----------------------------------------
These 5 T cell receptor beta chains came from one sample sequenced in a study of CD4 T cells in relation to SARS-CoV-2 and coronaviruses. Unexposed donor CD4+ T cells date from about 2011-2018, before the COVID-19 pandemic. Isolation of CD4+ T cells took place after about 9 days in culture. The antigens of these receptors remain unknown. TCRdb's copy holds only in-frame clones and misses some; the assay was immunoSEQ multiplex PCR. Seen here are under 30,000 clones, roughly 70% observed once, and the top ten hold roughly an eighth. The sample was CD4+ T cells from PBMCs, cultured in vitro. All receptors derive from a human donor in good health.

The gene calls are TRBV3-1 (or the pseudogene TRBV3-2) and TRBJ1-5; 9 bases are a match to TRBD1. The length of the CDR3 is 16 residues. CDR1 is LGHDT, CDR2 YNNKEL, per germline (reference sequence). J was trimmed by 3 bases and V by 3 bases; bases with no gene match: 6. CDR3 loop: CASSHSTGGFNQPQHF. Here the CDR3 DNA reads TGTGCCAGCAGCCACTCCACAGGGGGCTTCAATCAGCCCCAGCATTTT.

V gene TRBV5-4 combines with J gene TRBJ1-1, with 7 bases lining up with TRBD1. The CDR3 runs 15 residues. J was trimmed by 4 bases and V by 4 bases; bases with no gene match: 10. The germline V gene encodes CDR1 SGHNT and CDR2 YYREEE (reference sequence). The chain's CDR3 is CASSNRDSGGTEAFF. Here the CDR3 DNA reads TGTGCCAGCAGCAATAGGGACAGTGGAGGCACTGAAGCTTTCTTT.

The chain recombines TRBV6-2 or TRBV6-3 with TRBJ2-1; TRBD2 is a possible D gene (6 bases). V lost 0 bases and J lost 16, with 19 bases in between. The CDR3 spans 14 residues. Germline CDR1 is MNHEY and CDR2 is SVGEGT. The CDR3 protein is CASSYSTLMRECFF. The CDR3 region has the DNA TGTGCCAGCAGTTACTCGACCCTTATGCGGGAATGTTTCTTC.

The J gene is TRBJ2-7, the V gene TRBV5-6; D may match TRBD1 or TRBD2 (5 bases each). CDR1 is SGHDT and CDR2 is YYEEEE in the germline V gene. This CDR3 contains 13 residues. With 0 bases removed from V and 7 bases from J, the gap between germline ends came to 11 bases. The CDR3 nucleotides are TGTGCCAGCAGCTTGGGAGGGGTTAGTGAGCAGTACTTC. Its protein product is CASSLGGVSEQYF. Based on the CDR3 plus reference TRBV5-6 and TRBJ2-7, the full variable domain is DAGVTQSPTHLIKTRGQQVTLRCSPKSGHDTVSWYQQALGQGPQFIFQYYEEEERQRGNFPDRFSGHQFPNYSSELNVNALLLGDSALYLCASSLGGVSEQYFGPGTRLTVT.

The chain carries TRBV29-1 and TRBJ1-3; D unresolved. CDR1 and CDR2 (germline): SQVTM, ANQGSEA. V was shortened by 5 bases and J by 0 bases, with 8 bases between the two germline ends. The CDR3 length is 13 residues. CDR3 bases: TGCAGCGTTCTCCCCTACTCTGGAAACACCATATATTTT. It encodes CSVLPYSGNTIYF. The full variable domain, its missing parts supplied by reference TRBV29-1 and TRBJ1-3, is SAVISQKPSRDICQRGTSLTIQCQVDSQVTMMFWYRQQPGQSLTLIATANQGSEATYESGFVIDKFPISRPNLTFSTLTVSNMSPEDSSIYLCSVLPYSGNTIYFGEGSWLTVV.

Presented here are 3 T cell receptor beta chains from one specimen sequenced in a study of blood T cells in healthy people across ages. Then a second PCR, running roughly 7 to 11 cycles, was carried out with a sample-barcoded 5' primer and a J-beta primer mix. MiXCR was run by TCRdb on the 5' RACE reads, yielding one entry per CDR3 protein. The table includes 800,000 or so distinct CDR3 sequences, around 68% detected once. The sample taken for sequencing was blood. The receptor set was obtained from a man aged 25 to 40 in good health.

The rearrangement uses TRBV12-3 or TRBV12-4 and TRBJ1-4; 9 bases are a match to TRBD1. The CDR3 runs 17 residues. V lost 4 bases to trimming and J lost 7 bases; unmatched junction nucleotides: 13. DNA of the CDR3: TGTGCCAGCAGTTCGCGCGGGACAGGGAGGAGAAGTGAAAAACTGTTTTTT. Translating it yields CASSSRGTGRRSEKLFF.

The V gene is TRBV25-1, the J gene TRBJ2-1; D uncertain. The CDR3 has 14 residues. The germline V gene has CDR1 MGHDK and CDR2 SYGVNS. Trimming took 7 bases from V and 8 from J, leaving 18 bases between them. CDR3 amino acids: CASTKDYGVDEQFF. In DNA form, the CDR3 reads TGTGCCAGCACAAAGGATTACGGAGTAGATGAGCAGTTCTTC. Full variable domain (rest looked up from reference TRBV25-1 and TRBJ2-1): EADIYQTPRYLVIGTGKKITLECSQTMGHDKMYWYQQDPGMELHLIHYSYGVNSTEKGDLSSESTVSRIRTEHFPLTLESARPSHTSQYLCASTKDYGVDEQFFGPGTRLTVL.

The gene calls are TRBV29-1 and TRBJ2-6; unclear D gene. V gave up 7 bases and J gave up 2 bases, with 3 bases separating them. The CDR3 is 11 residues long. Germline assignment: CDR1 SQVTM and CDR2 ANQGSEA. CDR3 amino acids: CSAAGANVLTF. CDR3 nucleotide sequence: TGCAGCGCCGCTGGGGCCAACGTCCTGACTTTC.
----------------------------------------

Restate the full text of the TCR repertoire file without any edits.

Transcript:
These 5 T cell receptor beta chains came from one sample sequenced in a study of CD4 T cells in relation to SARS-CoV-2 and coronaviruses. Unexposed donor CD4+ T cells date from about 2011-2018, before the COVID-19 pandemic. Isolation of CD4+ T cells took place after about 9 days in culture. The antigens of these receptors remain unknown. TCRdb's copy holds only in-frame clones and misses some; the assay was immunoSEQ multiplex PCR. Seen here are under 30,000 clones, roughly 70% observed once, and the top ten hold roughly an eighth. The sample was CD4+ T cells from PBMCs, cultured in vitro. All receptors derive from a human donor in good health.

The gene calls are TRBV3-1 (or the pseudogene TRBV3-2) and TRBJ1-5; 9 bases are a match to TRBD1. The length of the CDR3 is 16 residues. CDR1 is LGHDT, CDR2 YNNKEL, per germline (reference sequence). J was trimmed by 3 bases and V by 3 bases; bases with no gene match: 6. CDR3 loop: CASSHSTGGFNQPQHF. Here the CDR3 DNA reads TGTGCCAGCAGCCACTCCACAGGGGGCTTCAATCAGCCCCAGCATTTT.

V gene TRBV5-4 combines with J gene TRBJ1-1, with 7 bases lining up with TRBD1. The CDR3 runs 15 residues. J was trimmed by 4 bases and V by 4 bases; bases with no gene match: 10. The germline V gene encodes CDR1 SGHNT and CDR2 YYREEE (reference sequence). The chain's CDR3 is CASSNRDSGGTEAFF. Here the CDR3 DNA reads TGTGCCAGCAGCAATAGGGACAGTGGAGGCACTGAAGCTTTCTTT.

The chain recombines TRBV6-2 or TRBV6-3 with TRBJ2-1; TRBD2 is a possible D gene (6 bases). V lost 0 bases and J lost 16, with 19 bases in between. The CDR3 spans 14 residues. Germline CDR1 is MNHEY and CDR2 is SVGEGT. The CDR3 protein is CASSYSTLMRECFF. The CDR3 region has the DNA TGTGCCAGCAGTTACTCGACCCTTATGCGGGAATGTTTCTTC.

The J gene is TRBJ2-7, the V gene TRBV5-6; D may match TRBD1 or TRBD2 (5 bases each). CDR1 is SGHDT and CDR2 is YYEEEE in the germline V gene. This CDR3 contains 13 residues. With 0 bases removed from V and 7 bases from J, the gap between germline ends came to 11 bases. The CDR3 nucleotides are TGTGCCAGCAGCTTGGGAGGGGTTAGTGAGCAGTACTTC. Its protein product is CASSLGGVSEQYF. Based on the CDR3 plus reference TRBV5-6 and TRBJ2-7, the full variable domain is DAGVTQSPTHLIKTRGQQVTLRCSPKSGHDTVSWYQQALGQGPQFIFQYYEEEERQRGNFPDRFSGHQFPNYSSELNVNALLLGDSALYLCASSLGGVSEQYFGPGTRLTVT.

The chain carries TRBV29-1 and TRBJ1-3; D unresolved. CDR1 and CDR2 (germline): SQVTM, ANQGSEA. V was shortened by 5 bases and J by 0 bases, with 8 bases between the two germline ends. The CDR3 length is 13 residues. CDR3 bases: TGCAGCGTTCTCCCCTACTCTGGAAACACCATATATTTT. It encodes CSVLPYSGNTIYF. The full variable domain, its missing parts supplied by reference TRBV29-1 and TRBJ1-3, is SAVISQKPSRDICQRGTSLTIQCQVDSQVTMMFWYRQQPGQSLTLIATANQGSEATYESGFVIDKFPISRPNLTFSTLTVSNMSPEDSSIYLCSVLPYSGNTIYFGEGSWLTVV.

Presented here are 3 T cell receptor beta chains from one specimen sequenced in a study of blood T cells in healthy people across ages. Then a second PCR, running roughly 7 to 11 cycles, was carried out with a sample-barcoded 5' primer and a J-beta primer mix. MiXCR was run by TCRdb on the 5' RACE reads, yielding one entry per CDR3 protein. The table includes 800,000 or so distinct CDR3 sequences, around 68% detected once. The sample taken for sequencing was blood. The receptor set was obtained from a man aged 25 to 40 in good health.

The rearrangement uses TRBV12-3 or TRBV12-4 and TRBJ1-4; 9 bases are a match to TRBD1. The CDR3 runs 17 residues. V lost 4 bases to trimming and J lost 7 bases; unmatched junction nucleotides: 13. DNA of the CDR3: TGTGCCAGCAGTTCGCGCGGGACAGGGAGGAGAAGTGAAAAACTGTTTTTT. Translating it yields CASSSRGTGRRSEKLFF.

The V gene is TRBV25-1, the J gene TRBJ2-1; D uncertain. The CDR3 has 14 residues. The germline V gene has CDR1 MGHDK and CDR2 SYGVNS. Trimming took 7 bases from V and 8 from J, leaving 18 bases between them. CDR3 amino acids: CASTKDYGVDEQFF. In DNA form, the CDR3 reads TGTGCCAGCACAAAGGATTACGGAGTAGATGAGCAGTTCTTC. Full variable domain (rest looked up from reference TRBV25-1 and TRBJ2-1): EADIYQTPRYLVIGTGKKITLECSQTMGHDKMYWYQQDPGMELHLIHYSYGVNSTEKGDLSSESTVSRIRTEHFPLTLESARPSHTSQYLCASTKDYGVDEQFFGPGTRLTVL.

The gene calls are TRBV29-1 and TRBJ2-6; unclear D gene. V gave up 7 bases and J gave up 2 bases, with 3 bases separating them. The CDR3 is 11 residues long. Germline assignment: CDR1 SQVTM and CDR2 ANQGSEA. CDR3 amino acids: CSAAGANVLTF. CDR3 nucleotide sequence: TGCAGCGCCGCTGGGGCCAACGTCCTGACTTTC.